Why dihedral wings? This question must have been asked many times, but is not very simple to answer.
In short: dihedral means that the wings are angled upwards at its root and provide a stable flight. Providing the plane is properly balanced, the wings will always return to a straight and level flight.
Here is a typical example of a classic dihedral model aeroplane:
Let’s investigate the reason for the stability a little further. When we commence a turn, one wing moves downwards and the other moves upwards. As you can imagine, moving a wing up or down will create some airflow (see image below).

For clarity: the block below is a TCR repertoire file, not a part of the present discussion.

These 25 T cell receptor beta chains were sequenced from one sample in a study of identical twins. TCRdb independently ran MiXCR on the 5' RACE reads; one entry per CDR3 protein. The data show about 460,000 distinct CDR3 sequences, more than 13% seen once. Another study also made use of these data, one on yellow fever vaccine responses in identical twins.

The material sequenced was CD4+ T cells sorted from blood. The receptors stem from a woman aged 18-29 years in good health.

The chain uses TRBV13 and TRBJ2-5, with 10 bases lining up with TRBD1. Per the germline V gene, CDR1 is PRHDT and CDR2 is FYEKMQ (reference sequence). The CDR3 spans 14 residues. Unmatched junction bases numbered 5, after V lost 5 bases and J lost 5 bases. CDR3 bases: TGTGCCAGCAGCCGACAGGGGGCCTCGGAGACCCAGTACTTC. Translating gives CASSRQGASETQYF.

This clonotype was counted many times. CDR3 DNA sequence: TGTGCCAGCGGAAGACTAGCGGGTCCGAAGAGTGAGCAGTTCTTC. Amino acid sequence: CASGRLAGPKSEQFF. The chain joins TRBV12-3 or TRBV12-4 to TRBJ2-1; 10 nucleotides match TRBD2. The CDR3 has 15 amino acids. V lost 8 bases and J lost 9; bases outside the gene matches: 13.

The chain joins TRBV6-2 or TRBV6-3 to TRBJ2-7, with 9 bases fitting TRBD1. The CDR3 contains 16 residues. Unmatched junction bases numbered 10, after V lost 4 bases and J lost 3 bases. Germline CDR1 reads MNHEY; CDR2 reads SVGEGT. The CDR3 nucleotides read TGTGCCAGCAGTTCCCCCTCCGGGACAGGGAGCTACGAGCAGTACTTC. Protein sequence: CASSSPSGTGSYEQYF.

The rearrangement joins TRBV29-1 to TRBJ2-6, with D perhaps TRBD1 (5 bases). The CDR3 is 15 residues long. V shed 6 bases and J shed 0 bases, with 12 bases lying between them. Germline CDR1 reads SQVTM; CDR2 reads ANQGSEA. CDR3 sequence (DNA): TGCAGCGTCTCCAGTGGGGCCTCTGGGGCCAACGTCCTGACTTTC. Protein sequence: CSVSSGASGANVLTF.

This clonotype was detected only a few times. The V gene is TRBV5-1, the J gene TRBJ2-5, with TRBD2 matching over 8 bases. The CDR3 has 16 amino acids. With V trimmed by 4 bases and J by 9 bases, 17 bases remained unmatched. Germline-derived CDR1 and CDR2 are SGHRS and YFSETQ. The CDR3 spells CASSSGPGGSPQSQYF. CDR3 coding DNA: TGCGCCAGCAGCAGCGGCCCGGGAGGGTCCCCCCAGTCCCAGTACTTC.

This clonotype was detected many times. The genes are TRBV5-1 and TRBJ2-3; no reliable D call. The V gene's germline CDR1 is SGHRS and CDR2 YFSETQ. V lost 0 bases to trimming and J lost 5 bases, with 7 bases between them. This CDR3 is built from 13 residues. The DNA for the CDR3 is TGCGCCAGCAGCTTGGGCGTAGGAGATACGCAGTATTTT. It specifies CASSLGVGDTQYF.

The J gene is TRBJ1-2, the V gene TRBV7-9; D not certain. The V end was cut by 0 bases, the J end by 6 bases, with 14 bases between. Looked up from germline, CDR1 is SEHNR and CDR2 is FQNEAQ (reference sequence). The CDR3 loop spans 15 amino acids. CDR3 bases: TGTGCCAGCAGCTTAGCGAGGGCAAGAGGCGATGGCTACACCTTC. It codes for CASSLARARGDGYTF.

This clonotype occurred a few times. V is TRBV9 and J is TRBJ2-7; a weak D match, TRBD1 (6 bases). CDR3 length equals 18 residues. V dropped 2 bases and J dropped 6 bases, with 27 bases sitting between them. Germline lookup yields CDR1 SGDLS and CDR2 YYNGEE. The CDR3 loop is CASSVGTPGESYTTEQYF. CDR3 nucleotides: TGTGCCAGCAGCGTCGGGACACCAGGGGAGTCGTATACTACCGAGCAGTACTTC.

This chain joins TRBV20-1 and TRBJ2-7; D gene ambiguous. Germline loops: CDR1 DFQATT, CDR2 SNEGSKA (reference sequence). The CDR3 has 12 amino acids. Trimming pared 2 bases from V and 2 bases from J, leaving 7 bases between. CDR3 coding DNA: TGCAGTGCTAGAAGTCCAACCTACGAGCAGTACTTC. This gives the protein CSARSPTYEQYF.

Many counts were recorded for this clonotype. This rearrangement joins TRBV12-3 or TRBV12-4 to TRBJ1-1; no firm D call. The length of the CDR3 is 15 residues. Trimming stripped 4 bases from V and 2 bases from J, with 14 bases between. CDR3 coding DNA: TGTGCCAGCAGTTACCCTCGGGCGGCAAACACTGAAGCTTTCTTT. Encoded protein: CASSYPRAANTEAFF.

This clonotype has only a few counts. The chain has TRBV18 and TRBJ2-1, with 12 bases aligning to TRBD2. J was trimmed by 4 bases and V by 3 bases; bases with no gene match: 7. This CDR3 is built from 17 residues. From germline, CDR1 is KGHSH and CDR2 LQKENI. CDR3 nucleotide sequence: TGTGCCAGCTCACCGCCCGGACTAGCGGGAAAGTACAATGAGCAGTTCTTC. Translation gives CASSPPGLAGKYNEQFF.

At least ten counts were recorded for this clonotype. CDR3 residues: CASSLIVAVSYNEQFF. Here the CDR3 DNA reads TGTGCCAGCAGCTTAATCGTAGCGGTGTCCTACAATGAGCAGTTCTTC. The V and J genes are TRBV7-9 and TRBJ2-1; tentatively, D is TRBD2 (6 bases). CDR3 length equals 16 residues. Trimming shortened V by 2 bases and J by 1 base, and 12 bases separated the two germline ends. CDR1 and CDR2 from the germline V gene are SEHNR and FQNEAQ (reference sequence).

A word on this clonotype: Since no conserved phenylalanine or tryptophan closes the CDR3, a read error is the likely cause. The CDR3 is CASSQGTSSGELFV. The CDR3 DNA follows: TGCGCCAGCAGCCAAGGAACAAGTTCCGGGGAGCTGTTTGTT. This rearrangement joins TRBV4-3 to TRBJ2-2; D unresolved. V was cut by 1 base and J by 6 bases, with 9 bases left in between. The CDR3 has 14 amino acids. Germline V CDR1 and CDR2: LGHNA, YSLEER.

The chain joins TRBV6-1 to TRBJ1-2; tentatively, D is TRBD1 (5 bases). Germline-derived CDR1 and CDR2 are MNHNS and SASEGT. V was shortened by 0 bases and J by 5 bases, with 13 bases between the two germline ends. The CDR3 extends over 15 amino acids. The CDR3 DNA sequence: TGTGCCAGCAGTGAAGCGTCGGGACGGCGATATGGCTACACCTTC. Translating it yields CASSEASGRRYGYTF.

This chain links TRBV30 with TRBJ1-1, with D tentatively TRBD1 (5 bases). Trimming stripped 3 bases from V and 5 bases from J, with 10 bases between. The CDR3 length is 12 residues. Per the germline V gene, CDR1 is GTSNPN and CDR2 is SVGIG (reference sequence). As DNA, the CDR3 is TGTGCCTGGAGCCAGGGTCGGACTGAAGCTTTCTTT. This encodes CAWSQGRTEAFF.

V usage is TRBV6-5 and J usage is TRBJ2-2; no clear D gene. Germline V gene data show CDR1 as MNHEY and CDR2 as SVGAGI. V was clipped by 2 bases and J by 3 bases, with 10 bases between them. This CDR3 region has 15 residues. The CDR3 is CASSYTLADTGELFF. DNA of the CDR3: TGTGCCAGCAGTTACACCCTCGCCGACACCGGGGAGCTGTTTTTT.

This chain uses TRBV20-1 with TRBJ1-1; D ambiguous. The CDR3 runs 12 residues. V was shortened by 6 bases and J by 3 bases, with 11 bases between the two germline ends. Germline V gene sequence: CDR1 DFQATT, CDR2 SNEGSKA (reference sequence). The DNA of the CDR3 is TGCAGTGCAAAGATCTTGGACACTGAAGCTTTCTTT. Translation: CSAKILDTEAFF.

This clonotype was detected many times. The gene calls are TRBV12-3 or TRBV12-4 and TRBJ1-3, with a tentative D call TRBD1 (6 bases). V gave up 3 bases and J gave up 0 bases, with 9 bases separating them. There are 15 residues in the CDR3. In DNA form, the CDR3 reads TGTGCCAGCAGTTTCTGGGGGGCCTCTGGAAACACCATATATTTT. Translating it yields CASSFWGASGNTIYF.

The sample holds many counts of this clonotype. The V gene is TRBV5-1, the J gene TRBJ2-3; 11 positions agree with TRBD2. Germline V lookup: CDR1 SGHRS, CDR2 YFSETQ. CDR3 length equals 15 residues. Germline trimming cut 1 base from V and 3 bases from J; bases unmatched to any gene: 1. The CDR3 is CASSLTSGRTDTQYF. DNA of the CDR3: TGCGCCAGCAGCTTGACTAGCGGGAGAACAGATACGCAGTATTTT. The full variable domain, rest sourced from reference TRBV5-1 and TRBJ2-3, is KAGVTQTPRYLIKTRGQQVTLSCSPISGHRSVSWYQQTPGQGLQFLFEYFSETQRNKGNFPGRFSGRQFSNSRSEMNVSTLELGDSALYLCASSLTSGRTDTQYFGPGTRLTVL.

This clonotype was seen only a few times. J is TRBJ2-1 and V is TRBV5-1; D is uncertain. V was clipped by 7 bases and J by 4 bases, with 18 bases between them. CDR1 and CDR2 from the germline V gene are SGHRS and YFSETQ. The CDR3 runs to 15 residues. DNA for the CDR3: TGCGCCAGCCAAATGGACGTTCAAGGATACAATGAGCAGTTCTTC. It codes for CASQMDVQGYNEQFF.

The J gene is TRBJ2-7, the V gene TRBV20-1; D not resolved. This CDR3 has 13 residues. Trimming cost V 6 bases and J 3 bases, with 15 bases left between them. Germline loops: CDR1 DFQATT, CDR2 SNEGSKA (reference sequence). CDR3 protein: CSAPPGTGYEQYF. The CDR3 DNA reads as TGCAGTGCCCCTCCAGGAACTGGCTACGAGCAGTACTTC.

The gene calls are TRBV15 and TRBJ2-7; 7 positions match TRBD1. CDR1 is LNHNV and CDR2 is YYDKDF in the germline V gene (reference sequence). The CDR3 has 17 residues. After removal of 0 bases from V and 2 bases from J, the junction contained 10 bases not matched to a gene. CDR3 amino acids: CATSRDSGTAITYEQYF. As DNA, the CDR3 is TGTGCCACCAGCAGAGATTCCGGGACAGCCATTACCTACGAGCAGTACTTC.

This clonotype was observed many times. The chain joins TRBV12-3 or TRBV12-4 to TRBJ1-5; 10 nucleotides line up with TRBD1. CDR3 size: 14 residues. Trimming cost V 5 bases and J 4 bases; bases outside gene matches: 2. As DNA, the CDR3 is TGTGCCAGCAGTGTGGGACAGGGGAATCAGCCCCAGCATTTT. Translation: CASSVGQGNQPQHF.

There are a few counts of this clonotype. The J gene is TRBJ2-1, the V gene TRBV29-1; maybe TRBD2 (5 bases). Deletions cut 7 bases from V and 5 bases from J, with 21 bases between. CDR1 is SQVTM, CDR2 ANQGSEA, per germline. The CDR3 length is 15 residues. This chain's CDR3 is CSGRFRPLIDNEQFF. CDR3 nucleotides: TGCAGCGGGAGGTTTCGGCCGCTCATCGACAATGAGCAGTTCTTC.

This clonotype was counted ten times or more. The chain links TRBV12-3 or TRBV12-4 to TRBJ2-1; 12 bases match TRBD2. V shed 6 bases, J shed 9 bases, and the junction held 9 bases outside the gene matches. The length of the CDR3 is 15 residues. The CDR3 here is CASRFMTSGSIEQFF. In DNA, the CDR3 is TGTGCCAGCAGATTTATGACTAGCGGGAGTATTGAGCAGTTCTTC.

This airflow will either add to the wings lift of the lowering wing or subtracts form the lift of the uprising wing. Both wing panels want to immediately return to a balance.
We can also explain this another way. While one wing is lowered and the other raised, the effective length of the wing is different when projected to the earth’s surface. The lowered wing is virtually longer, while the raised wing is virtually shorter. Of course, a longer wing panel produces more lift than the shorter.
In aerobatic flying we don’t really want the wings to return to “level” by itself. You will find that aerobatic planes have either a very small dihedral or none at all.